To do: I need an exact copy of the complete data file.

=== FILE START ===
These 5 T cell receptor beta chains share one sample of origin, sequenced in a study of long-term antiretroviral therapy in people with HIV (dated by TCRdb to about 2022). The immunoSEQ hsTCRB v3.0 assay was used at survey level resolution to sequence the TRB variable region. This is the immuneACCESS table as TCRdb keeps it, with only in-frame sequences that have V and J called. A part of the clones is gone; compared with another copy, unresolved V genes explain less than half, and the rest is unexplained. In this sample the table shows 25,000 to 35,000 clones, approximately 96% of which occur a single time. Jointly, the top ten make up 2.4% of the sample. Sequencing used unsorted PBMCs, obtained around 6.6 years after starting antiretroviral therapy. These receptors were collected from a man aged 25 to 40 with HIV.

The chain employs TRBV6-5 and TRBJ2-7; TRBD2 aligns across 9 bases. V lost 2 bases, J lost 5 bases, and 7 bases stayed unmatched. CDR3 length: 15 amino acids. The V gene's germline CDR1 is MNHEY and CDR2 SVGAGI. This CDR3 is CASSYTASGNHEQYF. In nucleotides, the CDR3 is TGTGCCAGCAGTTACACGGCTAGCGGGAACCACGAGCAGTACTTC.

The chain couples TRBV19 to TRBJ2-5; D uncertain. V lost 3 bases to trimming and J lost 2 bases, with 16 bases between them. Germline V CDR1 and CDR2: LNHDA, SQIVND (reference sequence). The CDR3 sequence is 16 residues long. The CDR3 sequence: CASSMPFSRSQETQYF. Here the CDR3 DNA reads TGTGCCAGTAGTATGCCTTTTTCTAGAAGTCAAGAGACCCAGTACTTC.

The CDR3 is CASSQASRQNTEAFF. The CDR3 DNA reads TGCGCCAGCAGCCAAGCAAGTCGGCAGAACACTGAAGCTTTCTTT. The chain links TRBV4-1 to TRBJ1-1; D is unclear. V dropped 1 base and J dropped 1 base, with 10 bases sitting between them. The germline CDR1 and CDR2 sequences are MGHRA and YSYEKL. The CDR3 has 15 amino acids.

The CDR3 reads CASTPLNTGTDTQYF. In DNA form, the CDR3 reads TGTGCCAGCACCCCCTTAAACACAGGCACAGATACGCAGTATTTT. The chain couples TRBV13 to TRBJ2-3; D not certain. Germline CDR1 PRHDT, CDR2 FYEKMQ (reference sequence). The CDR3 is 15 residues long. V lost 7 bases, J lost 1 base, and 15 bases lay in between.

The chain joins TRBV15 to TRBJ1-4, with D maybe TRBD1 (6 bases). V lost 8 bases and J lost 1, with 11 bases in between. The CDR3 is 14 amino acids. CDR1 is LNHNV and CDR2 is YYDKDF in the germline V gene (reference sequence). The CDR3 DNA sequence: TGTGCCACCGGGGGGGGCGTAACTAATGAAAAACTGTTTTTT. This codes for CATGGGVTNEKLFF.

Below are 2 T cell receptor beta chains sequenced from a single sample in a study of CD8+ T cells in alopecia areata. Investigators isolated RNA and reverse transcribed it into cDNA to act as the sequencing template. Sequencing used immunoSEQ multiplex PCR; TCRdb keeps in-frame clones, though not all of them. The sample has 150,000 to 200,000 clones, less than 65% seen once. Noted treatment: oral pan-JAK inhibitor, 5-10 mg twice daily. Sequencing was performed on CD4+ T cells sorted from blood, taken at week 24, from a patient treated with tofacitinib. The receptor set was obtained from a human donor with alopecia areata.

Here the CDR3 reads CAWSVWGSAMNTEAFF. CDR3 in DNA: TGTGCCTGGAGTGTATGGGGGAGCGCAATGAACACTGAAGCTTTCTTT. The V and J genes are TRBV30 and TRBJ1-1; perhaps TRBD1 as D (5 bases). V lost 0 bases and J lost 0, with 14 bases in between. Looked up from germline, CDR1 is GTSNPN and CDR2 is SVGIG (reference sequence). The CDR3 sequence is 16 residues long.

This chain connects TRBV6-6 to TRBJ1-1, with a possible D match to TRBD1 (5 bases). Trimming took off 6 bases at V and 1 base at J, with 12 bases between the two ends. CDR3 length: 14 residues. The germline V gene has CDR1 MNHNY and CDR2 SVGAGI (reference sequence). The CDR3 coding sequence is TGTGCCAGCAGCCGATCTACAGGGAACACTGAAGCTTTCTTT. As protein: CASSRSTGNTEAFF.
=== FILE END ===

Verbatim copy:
These 5 T cell receptor beta chains share one sample of origin, sequenced in a study of long-term antiretroviral therapy in people with HIV (dated by TCRdb to about 2022). The immunoSEQ hsTCRB v3.0 assay was used at survey level resolution to sequence the TRB variable region. This is the immuneACCESS table as TCRdb keeps it, with only in-frame sequences that have V and J called. A part of the clones is gone; compared with another copy, unresolved V genes explain less than half, and the rest is unexplained. In this sample the table shows 25,000 to 35,000 clones, approximately 96% of which occur a single time. Jointly, the top ten make up 2.4% of the sample. Sequencing used unsorted PBMCs, obtained around 6.6 years after starting antiretroviral therapy. These receptors were collected from a man aged 25 to 40 with HIV.

The chain employs TRBV6-5 and TRBJ2-7; TRBD2 aligns across 9 bases. V lost 2 bases, J lost 5 bases, and 7 bases stayed unmatched. CDR3 length: 15 amino acids. The V gene's germline CDR1 is MNHEY and CDR2 SVGAGI. This CDR3 is CASSYTASGNHEQYF. In nucleotides, the CDR3 is TGTGCCAGCAGTTACACGGCTAGCGGGAACCACGAGCAGTACTTC.

The chain couples TRBV19 to TRBJ2-5; D uncertain. V lost 3 bases to trimming and J lost 2 bases, with 16 bases between them. Germline V CDR1 and CDR2: LNHDA, SQIVND (reference sequence). The CDR3 sequence is 16 residues long. The CDR3 sequence: CASSMPFSRSQETQYF. Here the CDR3 DNA reads TGTGCCAGTAGTATGCCTTTTTCTAGAAGTCAAGAGACCCAGTACTTC.

The CDR3 is CASSQASRQNTEAFF. The CDR3 DNA reads TGCGCCAGCAGCCAAGCAAGTCGGCAGAACACTGAAGCTTTCTTT. The chain links TRBV4-1 to TRBJ1-1; D is unclear. V dropped 1 base and J dropped 1 base, with 10 bases sitting between them. The germline CDR1 and CDR2 sequences are MGHRA and YSYEKL. The CDR3 has 15 amino acids.

The CDR3 reads CASTPLNTGTDTQYF. In DNA form, the CDR3 reads TGTGCCAGCACCCCCTTAAACACAGGCACAGATACGCAGTATTTT. The chain couples TRBV13 to TRBJ2-3; D not certain. Germline CDR1 PRHDT, CDR2 FYEKMQ (reference sequence). The CDR3 is 15 residues long. V lost 7 bases, J lost 1 base, and 15 bases lay in between.

The chain joins TRBV15 to TRBJ1-4, with D maybe TRBD1 (6 bases). V lost 8 bases and J lost 1, with 11 bases in between. The CDR3 is 14 amino acids. CDR1 is LNHNV and CDR2 is YYDKDF in the germline V gene (reference sequence). The CDR3 DNA sequence: TGTGCCACCGGGGGGGGCGTAACTAATGAAAAACTGTTTTTT. This codes for CATGGGVTNEKLFF.

Below are 2 T cell receptor beta chains sequenced from a single sample in a study of CD8+ T cells in alopecia areata. Investigators isolated RNA and reverse transcribed it into cDNA to act as the sequencing template. Sequencing used immunoSEQ multiplex PCR; TCRdb keeps in-frame clones, though not all of them. The sample has 150,000 to 200,000 clones, less than 65% seen once. Noted treatment: oral pan-JAK inhibitor, 5-10 mg twice daily. Sequencing was performed on CD4+ T cells sorted from blood, taken at week 24, from a patient treated with tofacitinib. The receptor set was obtained from a human donor with alopecia areata.

Here the CDR3 reads CAWSVWGSAMNTEAFF. CDR3 in DNA: TGTGCCTGGAGTGTATGGGGGAGCGCAATGAACACTGAAGCTTTCTTT. The V and J genes are TRBV30 and TRBJ1-1; perhaps TRBD1 as D (5 bases). V lost 0 bases and J lost 0, with 14 bases in between. Looked up from germline, CDR1 is GTSNPN and CDR2 is SVGIG (reference sequence). The CDR3 sequence is 16 residues long.

This chain connects TRBV6-6 to TRBJ1-1, with a possible D match to TRBD1 (5 bases). Trimming took off 6 bases at V and 1 base at J, with 12 bases between the two ends. CDR3 length: 14 residues. The germline V gene has CDR1 MNHNY and CDR2 SVGAGI (reference sequence). The CDR3 coding sequence is TGTGCCAGCAGCCGATCTACAGGGAACACTGAAGCTTTCTTT. As protein: CASSRSTGNTEAFF.